When a firm decreases (increases) its output in response to a factor price increase (decrease), this decreases (increases) its demand for all factors.


Usable products.

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Pareto Efficiency or Pareto Optimality

A condition in which no change is possible that will make some members of society better off without making some other members of society worse off.

Partial Equilibrium Analysis

The process of examining the equilibrium conditions in individual markets and for households and firms separately.


A barrier to entry that grants exclusive use of the patented product or process to the inventor.

Per Capita GDP or GNP

A country’s GDP or GNP divided by its population.

Per Se Rule

A rule enunciated by the courts declaring a particular action or outcome to be a per se (intrinsic) violation of antitrust law, whether the result is reasonable or not.

Perfect Competition

An industry structure in which there are many firms, each small relative to the industry, producing virtually identical products and in which no firm is large enough to have any control over prices. In perfectly competitive industries, new competitors can freely enter and exit the market.

Perfect Knowledge

The assumption that households possess a knowledge of the qualities and prices of everything available in the market, and that firms have all available information concerning wage rates, capital costs, and output prices.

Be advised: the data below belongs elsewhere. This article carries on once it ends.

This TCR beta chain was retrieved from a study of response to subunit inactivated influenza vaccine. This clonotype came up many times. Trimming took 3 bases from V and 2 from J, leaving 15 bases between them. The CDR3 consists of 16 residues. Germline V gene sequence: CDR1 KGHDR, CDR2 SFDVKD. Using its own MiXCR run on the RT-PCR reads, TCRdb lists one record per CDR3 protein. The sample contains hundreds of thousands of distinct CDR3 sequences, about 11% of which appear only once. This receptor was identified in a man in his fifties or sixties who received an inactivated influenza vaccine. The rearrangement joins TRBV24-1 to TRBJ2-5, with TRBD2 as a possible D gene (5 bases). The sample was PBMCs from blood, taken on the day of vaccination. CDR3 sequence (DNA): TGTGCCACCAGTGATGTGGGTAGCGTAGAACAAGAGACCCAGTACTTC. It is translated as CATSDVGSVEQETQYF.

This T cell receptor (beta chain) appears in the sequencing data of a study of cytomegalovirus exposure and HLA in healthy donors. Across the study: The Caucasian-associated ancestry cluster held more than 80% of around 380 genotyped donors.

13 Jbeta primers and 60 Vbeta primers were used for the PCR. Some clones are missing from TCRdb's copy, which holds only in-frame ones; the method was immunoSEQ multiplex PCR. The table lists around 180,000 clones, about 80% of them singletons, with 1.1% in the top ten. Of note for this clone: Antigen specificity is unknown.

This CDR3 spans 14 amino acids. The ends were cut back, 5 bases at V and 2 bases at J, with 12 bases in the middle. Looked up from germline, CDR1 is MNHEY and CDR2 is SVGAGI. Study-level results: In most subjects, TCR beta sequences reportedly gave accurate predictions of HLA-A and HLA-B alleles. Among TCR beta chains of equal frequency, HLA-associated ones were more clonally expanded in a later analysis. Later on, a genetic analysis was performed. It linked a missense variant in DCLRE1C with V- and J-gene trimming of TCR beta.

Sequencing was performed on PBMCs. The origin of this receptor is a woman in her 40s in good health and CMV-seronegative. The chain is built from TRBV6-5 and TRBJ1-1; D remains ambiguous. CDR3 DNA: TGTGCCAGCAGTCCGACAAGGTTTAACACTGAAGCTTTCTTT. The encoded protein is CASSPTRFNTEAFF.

Perfect Substitutes

Identical products.

Perfectly Contestable Market

A market in which entry and exit are costless.

Perfectly Elastic Demand

Demand in which quantity demanded drops to zero at the slightest increase in price.

Perfectly Inelastic Demand

Demand in which quantity demanded does not respond at all to a change in price.

Permanent Income

The average level of one’s expected future income stream.

Personal Consumption Expenditures (C)

A major component of GDP: expenditures by consumers on goods and services.

Personal Income

The total income of households. Equals (national income) minus (corporate profits minus dividends) minus (social insurance payments) plus (interest income received from the government and households) plus (transfer payments to households). The income received by households after paying social insurance taxes but before paying personal income taxes.

Personal Saving

The amount of disposable income that is left after total personal spending in a given period.

Personal Saving rate

The percentage of disposable personal income that is saved. If the personal saving rate is low, households are spending a large amount relative to their incomes; if it is high, households are spending cautiously.